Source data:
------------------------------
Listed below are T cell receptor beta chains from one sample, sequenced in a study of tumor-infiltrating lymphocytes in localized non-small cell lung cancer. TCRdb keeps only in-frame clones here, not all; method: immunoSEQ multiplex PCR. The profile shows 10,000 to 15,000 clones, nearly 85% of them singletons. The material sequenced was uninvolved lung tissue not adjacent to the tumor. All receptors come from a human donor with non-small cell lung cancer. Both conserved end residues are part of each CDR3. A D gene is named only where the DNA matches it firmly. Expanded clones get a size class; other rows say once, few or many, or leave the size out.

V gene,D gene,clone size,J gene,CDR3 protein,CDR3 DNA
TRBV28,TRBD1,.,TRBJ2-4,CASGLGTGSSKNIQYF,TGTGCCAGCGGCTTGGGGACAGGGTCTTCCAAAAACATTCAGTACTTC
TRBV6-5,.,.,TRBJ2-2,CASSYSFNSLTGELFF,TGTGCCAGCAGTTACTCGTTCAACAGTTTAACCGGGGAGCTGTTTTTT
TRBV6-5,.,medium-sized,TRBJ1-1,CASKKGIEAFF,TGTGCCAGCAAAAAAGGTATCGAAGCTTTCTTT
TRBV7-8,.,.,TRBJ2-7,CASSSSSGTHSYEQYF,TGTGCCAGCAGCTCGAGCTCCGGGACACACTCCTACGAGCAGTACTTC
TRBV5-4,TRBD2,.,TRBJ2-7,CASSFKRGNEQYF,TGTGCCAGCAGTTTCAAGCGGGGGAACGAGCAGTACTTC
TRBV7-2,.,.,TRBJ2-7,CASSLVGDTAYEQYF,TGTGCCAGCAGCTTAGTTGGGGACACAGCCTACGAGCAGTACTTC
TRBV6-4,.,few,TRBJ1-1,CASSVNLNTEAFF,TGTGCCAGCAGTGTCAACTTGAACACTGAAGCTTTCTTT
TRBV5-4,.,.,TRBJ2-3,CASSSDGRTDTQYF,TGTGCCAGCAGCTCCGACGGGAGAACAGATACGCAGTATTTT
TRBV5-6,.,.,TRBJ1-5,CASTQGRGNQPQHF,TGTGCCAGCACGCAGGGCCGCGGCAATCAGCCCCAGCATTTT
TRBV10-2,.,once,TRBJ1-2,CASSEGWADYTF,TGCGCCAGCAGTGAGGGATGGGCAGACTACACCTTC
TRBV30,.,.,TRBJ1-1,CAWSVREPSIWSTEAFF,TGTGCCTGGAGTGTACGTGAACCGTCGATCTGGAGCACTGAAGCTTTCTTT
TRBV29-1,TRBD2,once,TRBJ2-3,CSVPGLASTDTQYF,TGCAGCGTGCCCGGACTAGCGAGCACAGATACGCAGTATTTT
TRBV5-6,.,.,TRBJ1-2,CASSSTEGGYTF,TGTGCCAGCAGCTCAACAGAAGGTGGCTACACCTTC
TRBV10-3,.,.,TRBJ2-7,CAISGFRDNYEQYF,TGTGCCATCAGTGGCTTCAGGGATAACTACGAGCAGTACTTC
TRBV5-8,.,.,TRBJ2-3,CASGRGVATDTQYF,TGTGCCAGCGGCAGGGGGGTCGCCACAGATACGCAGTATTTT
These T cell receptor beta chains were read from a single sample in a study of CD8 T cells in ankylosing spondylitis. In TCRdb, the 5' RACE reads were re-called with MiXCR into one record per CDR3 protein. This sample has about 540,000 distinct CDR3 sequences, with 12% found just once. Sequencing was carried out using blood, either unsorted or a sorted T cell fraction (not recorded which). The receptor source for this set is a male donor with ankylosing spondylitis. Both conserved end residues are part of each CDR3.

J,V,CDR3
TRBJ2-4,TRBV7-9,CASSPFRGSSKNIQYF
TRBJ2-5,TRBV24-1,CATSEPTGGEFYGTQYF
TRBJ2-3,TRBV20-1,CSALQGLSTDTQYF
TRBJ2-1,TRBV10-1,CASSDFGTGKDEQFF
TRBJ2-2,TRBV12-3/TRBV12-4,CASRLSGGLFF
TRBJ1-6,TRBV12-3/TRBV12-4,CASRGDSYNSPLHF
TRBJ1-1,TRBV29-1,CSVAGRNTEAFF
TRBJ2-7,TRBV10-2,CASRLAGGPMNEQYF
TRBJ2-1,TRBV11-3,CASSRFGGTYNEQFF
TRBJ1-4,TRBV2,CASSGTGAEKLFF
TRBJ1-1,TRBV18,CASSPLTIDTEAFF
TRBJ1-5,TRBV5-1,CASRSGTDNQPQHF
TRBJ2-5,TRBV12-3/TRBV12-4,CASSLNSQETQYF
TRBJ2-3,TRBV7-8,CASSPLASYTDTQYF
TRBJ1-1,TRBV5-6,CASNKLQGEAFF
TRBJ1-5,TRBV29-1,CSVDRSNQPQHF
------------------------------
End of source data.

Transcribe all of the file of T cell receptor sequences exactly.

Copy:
Listed below are T cell receptor beta chains from one sample, sequenced in a study of tumor-infiltrating lymphocytes in localized non-small cell lung cancer. TCRdb keeps only in-frame clones here, not all; method: immunoSEQ multiplex PCR. The profile shows 10,000 to 15,000 clones, nearly 85% of them singletons. The material sequenced was uninvolved lung tissue not adjacent to the tumor. All receptors come from a human donor with non-small cell lung cancer. Both conserved end residues are part of each CDR3. A D gene is named only where the DNA matches it firmly. Expanded clones get a size class; other rows say once, few or many, or leave the size out.

V gene,D gene,clone size,J gene,CDR3 protein,CDR3 DNA
TRBV28,TRBD1,.,TRBJ2-4,CASGLGTGSSKNIQYF,TGTGCCAGCGGCTTGGGGACAGGGTCTTCCAAAAACATTCAGTACTTC
TRBV6-5,.,.,TRBJ2-2,CASSYSFNSLTGELFF,TGTGCCAGCAGTTACTCGTTCAACAGTTTAACCGGGGAGCTGTTTTTT
TRBV6-5,.,medium-sized,TRBJ1-1,CASKKGIEAFF,TGTGCCAGCAAAAAAGGTATCGAAGCTTTCTTT
TRBV7-8,.,.,TRBJ2-7,CASSSSSGTHSYEQYF,TGTGCCAGCAGCTCGAGCTCCGGGACACACTCCTACGAGCAGTACTTC
TRBV5-4,TRBD2,.,TRBJ2-7,CASSFKRGNEQYF,TGTGCCAGCAGTTTCAAGCGGGGGAACGAGCAGTACTTC
TRBV7-2,.,.,TRBJ2-7,CASSLVGDTAYEQYF,TGTGCCAGCAGCTTAGTTGGGGACACAGCCTACGAGCAGTACTTC
TRBV6-4,.,few,TRBJ1-1,CASSVNLNTEAFF,TGTGCCAGCAGTGTCAACTTGAACACTGAAGCTTTCTTT
TRBV5-4,.,.,TRBJ2-3,CASSSDGRTDTQYF,TGTGCCAGCAGCTCCGACGGGAGAACAGATACGCAGTATTTT
TRBV5-6,.,.,TRBJ1-5,CASTQGRGNQPQHF,TGTGCCAGCACGCAGGGCCGCGGCAATCAGCCCCAGCATTTT
TRBV10-2,.,once,TRBJ1-2,CASSEGWADYTF,TGCGCCAGCAGTGAGGGATGGGCAGACTACACCTTC
TRBV30,.,.,TRBJ1-1,CAWSVREPSIWSTEAFF,TGTGCCTGGAGTGTACGTGAACCGTCGATCTGGAGCACTGAAGCTTTCTTT
TRBV29-1,TRBD2,once,TRBJ2-3,CSVPGLASTDTQYF,TGCAGCGTGCCCGGACTAGCGAGCACAGATACGCAGTATTTT
TRBV5-6,.,.,TRBJ1-2,CASSSTEGGYTF,TGTGCCAGCAGCTCAACAGAAGGTGGCTACACCTTC
TRBV10-3,.,.,TRBJ2-7,CAISGFRDNYEQYF,TGTGCCATCAGTGGCTTCAGGGATAACTACGAGCAGTACTTC
TRBV5-8,.,.,TRBJ2-3,CASGRGVATDTQYF,TGTGCCAGCGGCAGGGGGGTCGCCACAGATACGCAGTATTTT
These T cell receptor beta chains were read from a single sample in a study of CD8 T cells in ankylosing spondylitis. In TCRdb, the 5' RACE reads were re-called with MiXCR into one record per CDR3 protein. This sample has about 540,000 distinct CDR3 sequences, with 12% found just once. Sequencing was carried out using blood, either unsorted or a sorted T cell fraction (not recorded which). The receptor source for this set is a male donor with ankylosing spondylitis. Both conserved end residues are part of each CDR3.

J,V,CDR3
TRBJ2-4,TRBV7-9,CASSPFRGSSKNIQYF
TRBJ2-5,TRBV24-1,CATSEPTGGEFYGTQYF
TRBJ2-3,TRBV20-1,CSALQGLSTDTQYF
TRBJ2-1,TRBV10-1,CASSDFGTGKDEQFF
TRBJ2-2,TRBV12-3/TRBV12-4,CASRLSGGLFF
TRBJ1-6,TRBV12-3/TRBV12-4,CASRGDSYNSPLHF
TRBJ1-1,TRBV29-1,CSVAGRNTEAFF
TRBJ2-7,TRBV10-2,CASRLAGGPMNEQYF
TRBJ2-1,TRBV11-3,CASSRFGGTYNEQFF
TRBJ1-4,TRBV2,CASSGTGAEKLFF
TRBJ1-1,TRBV18,CASSPLTIDTEAFF
TRBJ1-5,TRBV5-1,CASRSGTDNQPQHF
TRBJ2-5,TRBV12-3/TRBV12-4,CASSLNSQETQYF
TRBJ2-3,TRBV7-8,CASSPLASYTDTQYF
TRBJ1-1,TRBV5-6,CASNKLQGEAFF
TRBJ1-5,TRBV29-1,CSVDRSNQPQHF